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Delay to medical care after sexual assault can be associated with adverse consequences for the assault survivor. Few studies examine factors associated with timely presentation to care after sexual assault. Using data from the Massachusetts Sexual Assault Nurse Examiner (SANE) program, we examine sexual assault and survivor characteristics and their association with time to presentation after sexual assault.
Cross-sectional data were collected during forensic exam for all patients presenting to 24 SANE-affiliated hospitals in Massachusetts between July 2003 and June 2005. Data included patient demographics, assailant information, and assault characteristics. A Cox proportional hazards model described factors associated with delayed presentation for post-assault care.
478 females presented to SANE hospitals over two years. 66% were white, non-Hispanic; 14% Hispanic and 13% black; 39% were between 18 and 24 years old. The median time from onset of assault to presentation was 16 hours. In multivariable analysis, assault by a known assailant was associated with delayed presentation (hazard ratio=0.71, 95% confidence interval=0.57, 0.88.)
Most women who present for exam following sexual assault do so expeditiously. If an assailant is a family member or date, a woman is more likely to delay post-assault care. These findings can inform public health interventions.
Lifetime prevalence of rape is 18% among US adult women, with annual prevalence between 0.3 (Tjaden and Thoennes, November 1998) and 1.1% (Moracco et al., 2007). Few rape survivors seek immediate medical attention, even with serious injury (Tjaden and Thoennes, November 1998). Delayed presentation may result in loss of forensic evidence and postpones treatment for sexually transmitted infections, postexposure prophylaxis for HIV, and emergency contraception, which are maximally effective if given early after assault (Resnick et al., 2000). Rape sequelae include illness and increased healthcare utilization (Suris et al., 2004). Medical care early after sexual assault may reduce these sequelae (Resnick et al., 2000).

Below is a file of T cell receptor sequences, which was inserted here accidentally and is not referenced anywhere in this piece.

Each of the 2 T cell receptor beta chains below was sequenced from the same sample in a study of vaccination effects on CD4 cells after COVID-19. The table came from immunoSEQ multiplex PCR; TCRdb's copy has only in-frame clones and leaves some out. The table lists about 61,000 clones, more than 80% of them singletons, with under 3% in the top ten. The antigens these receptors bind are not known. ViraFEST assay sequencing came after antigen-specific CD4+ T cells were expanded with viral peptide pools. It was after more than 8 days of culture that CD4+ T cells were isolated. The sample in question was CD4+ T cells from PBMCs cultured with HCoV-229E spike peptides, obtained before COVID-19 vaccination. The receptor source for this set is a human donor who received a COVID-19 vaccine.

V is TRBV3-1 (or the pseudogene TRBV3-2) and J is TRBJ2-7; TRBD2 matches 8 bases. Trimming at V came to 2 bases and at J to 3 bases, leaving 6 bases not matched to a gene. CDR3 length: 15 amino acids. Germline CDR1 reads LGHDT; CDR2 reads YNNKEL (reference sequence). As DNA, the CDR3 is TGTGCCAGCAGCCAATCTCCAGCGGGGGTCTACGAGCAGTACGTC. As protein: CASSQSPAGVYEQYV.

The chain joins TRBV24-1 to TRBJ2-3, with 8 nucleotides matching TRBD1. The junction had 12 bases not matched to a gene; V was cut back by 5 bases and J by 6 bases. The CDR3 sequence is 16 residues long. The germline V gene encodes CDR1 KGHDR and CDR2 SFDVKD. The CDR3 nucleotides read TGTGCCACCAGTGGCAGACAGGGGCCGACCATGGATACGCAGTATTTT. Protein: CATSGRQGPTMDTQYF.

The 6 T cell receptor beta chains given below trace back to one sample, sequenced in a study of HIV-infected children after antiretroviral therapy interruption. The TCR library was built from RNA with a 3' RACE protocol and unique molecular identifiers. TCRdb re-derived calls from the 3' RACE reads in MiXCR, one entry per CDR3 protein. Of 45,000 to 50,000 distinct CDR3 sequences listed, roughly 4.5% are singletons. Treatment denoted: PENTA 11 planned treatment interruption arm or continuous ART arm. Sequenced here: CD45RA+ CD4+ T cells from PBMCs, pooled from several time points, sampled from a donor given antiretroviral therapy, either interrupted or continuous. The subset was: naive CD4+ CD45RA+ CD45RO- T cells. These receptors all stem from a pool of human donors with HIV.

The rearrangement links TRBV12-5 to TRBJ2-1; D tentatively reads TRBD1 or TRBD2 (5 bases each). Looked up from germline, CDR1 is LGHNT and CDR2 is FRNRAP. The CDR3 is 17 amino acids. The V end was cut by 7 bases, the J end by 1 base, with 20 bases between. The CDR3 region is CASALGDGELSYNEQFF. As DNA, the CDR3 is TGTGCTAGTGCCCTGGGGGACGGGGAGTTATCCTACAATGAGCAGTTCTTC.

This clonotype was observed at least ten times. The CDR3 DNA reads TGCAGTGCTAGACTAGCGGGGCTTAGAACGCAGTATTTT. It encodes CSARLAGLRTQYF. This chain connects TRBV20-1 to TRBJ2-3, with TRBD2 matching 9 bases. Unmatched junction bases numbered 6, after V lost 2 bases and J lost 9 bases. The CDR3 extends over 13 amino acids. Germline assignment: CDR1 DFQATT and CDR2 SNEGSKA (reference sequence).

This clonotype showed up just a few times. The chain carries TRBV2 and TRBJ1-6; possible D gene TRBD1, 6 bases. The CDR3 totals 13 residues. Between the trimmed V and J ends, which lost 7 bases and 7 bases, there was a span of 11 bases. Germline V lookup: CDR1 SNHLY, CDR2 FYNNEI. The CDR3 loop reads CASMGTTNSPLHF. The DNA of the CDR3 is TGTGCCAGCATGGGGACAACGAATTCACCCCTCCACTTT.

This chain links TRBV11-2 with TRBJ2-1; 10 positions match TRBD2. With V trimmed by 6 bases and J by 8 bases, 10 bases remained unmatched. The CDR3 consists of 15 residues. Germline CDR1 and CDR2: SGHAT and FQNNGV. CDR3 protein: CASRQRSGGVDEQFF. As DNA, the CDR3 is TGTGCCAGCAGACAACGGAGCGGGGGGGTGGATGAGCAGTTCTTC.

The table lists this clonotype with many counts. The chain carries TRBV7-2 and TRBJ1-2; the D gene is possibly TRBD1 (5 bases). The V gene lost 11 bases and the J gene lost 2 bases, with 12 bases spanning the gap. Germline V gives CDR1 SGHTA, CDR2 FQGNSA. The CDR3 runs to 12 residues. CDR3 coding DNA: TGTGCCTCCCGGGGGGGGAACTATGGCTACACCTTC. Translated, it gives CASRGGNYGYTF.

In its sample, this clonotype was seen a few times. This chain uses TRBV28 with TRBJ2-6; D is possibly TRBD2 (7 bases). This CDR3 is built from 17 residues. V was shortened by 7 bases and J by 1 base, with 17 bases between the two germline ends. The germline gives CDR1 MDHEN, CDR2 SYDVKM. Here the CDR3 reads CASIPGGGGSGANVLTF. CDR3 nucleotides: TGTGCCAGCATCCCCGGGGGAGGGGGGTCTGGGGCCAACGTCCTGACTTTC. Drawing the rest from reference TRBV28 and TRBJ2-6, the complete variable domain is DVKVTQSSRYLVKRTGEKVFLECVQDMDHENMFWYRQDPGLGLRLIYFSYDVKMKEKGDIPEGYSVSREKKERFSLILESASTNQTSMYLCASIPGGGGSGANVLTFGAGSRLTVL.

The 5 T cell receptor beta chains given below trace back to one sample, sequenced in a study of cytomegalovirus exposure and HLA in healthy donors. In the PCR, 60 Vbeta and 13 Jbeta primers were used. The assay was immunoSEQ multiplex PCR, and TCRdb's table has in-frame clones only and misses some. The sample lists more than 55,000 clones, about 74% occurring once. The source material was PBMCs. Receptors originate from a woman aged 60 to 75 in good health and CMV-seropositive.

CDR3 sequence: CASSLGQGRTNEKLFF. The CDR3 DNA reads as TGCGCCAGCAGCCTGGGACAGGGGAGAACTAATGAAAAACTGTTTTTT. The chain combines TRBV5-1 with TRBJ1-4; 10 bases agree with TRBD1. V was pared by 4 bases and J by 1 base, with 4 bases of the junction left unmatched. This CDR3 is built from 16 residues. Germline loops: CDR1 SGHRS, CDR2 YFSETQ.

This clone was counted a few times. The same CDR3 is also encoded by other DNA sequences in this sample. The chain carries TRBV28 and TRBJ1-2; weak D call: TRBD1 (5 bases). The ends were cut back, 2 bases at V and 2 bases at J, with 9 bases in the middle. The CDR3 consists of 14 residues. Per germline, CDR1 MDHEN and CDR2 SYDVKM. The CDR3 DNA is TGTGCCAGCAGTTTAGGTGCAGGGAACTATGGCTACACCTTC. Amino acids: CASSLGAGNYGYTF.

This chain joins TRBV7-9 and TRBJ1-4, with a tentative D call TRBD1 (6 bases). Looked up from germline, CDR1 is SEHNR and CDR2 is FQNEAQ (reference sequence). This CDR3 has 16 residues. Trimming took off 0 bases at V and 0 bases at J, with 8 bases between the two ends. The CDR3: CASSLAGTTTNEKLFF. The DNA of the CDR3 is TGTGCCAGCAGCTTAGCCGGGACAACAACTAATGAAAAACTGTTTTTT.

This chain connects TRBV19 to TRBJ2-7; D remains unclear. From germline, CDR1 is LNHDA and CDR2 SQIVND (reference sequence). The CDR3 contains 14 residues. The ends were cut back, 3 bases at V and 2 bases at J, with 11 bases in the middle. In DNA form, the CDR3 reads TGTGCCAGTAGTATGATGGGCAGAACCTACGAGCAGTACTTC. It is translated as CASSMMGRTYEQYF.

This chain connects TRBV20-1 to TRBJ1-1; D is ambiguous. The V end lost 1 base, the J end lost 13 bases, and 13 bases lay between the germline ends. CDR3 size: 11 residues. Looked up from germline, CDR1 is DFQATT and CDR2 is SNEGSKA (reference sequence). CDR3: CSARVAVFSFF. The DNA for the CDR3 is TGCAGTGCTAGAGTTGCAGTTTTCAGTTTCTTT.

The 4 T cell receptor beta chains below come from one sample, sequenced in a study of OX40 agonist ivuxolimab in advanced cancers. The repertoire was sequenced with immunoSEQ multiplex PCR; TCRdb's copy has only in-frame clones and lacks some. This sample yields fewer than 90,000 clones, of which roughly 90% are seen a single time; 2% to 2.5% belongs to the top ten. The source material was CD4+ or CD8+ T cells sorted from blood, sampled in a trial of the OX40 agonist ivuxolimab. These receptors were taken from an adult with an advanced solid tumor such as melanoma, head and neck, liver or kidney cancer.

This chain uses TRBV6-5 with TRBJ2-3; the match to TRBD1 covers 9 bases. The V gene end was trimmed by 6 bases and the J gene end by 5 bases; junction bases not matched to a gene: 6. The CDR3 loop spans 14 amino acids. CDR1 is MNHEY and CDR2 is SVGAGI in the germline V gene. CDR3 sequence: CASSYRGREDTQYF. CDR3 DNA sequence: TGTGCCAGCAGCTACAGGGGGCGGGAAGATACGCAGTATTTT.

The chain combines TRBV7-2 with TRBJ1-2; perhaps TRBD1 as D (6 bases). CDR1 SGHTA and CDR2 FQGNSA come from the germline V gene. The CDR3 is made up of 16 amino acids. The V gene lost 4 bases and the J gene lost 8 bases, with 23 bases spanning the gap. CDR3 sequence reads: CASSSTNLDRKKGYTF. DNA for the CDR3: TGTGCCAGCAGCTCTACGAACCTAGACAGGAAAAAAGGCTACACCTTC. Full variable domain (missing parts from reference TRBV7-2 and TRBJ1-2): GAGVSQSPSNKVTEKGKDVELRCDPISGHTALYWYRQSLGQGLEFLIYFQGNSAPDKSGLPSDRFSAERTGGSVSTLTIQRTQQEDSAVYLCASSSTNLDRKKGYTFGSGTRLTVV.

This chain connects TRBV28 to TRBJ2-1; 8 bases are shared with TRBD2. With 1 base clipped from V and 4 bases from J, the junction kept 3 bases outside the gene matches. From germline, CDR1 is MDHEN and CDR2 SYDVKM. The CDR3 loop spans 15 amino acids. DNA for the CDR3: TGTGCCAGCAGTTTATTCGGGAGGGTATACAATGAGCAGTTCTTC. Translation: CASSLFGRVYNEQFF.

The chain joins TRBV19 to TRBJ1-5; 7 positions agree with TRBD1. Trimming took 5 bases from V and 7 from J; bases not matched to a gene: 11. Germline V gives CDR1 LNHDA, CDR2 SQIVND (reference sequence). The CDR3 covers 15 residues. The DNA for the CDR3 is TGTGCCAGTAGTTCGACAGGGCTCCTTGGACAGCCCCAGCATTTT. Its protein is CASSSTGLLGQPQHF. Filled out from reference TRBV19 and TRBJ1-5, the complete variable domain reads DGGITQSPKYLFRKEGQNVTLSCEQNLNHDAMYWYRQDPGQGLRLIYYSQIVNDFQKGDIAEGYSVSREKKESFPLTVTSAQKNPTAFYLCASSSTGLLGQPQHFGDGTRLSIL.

Little prior data describes factors associated with delay to presentation for post-assault care. Prior study has retrospectively compared those who engage in post-assault medical care to non-presenters (Resnick et al., 2000). In a single institution study (Millar et al., 2002), severe assault and an unknown perpetrator were associated with earlier presentation.
Under Massachusetts law, medical providers treating sexual assault survivors must complete an anonymous forensic encounter form (Fallon et al., 2006). In Massachusetts, Sexual Assault Nurse Examiners (SANEs) complete at least 24% of these encounter forms, (Fallon et al., 2006) covering 24 hospital emergency rooms. SANEs are more likely than non-SANE providers to provide post-assault STD prophylaxis and emergency contraception (Campbell et al., 2005). SANEs collect higher quality forensic evidence. When cases are prosecuted, SANE exams are associated with more convictions (Campbell et al., 2005). SANE care may be psychologically beneficial to sexual assault survivors (Campbell et al., 2005).
Using data from the Massachusetts SANE program, we describe characteristics of the assault, assailant and survivor, and examine the association of these characteristics with time to presentation after sexual assault.
Our sample included all subjects for whom a forensic encounter form was submitted by a SANE for the two-year period from July 2003 through June 2005. We limited analyses to female assault survivors age 12 and older.
Dependent variable: Time to presentation was measured as the difference in hours between assault time and date and time and date of presentation for SANE exam, recorded on the forensic encounter form.
Independent Variables: Age was categorized based Massachusetts Rape Crisis Center groupings as 12-17, 18-24, 25-60 and greater than 60 years. Assault survivors reported number of assailants and relationship of the assailant to the survivors (stranger, family member, or date or acquaintance.)